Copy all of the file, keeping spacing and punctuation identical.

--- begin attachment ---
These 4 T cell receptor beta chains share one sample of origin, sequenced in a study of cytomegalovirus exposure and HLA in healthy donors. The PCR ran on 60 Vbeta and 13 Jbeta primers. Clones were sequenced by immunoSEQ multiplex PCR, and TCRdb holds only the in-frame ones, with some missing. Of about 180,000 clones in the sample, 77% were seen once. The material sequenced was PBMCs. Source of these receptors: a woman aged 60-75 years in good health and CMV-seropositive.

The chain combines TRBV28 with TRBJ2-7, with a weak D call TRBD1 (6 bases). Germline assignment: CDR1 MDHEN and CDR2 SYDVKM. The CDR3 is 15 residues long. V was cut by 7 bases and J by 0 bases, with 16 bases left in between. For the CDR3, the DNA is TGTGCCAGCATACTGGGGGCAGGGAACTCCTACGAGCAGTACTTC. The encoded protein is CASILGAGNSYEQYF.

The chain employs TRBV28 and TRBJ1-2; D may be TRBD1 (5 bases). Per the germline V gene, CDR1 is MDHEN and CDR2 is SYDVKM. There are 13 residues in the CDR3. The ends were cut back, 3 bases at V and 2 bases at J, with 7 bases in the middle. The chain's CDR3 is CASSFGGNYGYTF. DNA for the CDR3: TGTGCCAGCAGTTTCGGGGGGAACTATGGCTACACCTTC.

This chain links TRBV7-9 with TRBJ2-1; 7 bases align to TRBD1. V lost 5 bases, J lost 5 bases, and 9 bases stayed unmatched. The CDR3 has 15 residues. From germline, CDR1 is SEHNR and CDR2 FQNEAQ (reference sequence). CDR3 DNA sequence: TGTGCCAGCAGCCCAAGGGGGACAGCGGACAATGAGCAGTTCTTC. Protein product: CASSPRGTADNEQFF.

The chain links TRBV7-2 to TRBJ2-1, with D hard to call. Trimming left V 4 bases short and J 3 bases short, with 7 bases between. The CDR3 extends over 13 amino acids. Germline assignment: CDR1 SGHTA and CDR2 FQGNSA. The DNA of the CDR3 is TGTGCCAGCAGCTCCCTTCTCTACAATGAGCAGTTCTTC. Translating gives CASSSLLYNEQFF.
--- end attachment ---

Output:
These 4 T cell receptor beta chains share one sample of origin, sequenced in a study of cytomegalovirus exposure and HLA in healthy donors. The PCR ran on 60 Vbeta and 13 Jbeta primers. Clones were sequenced by immunoSEQ multiplex PCR, and TCRdb holds only the in-frame ones, with some missing. Of about 180,000 clones in the sample, 77% were seen once. The material sequenced was PBMCs. Source of these receptors: a woman aged 60-75 years in good health and CMV-seropositive.

The chain combines TRBV28 with TRBJ2-7, with a weak D call TRBD1 (6 bases). Germline assignment: CDR1 MDHEN and CDR2 SYDVKM. The CDR3 is 15 residues long. V was cut by 7 bases and J by 0 bases, with 16 bases left in between. For the CDR3, the DNA is TGTGCCAGCATACTGGGGGCAGGGAACTCCTACGAGCAGTACTTC. The encoded protein is CASILGAGNSYEQYF.

The chain employs TRBV28 and TRBJ1-2; D may be TRBD1 (5 bases). Per the germline V gene, CDR1 is MDHEN and CDR2 is SYDVKM. There are 13 residues in the CDR3. The ends were cut back, 3 bases at V and 2 bases at J, with 7 bases in the middle. The chain's CDR3 is CASSFGGNYGYTF. DNA for the CDR3: TGTGCCAGCAGTTTCGGGGGGAACTATGGCTACACCTTC.

This chain links TRBV7-9 with TRBJ2-1; 7 bases align to TRBD1. V lost 5 bases, J lost 5 bases, and 9 bases stayed unmatched. The CDR3 has 15 residues. From germline, CDR1 is SEHNR and CDR2 FQNEAQ (reference sequence). CDR3 DNA sequence: TGTGCCAGCAGCCCAAGGGGGACAGCGGACAATGAGCAGTTCTTC. Protein product: CASSPRGTADNEQFF.

The chain links TRBV7-2 to TRBJ2-1, with D hard to call. Trimming left V 4 bases short and J 3 bases short, with 7 bases between. The CDR3 extends over 13 amino acids. Germline assignment: CDR1 SGHTA and CDR2 FQGNSA. The DNA of the CDR3 is TGTGCCAGCAGCTCCCTTCTCTACAATGAGCAGTTCTTC. Translating gives CASSSLLYNEQFF.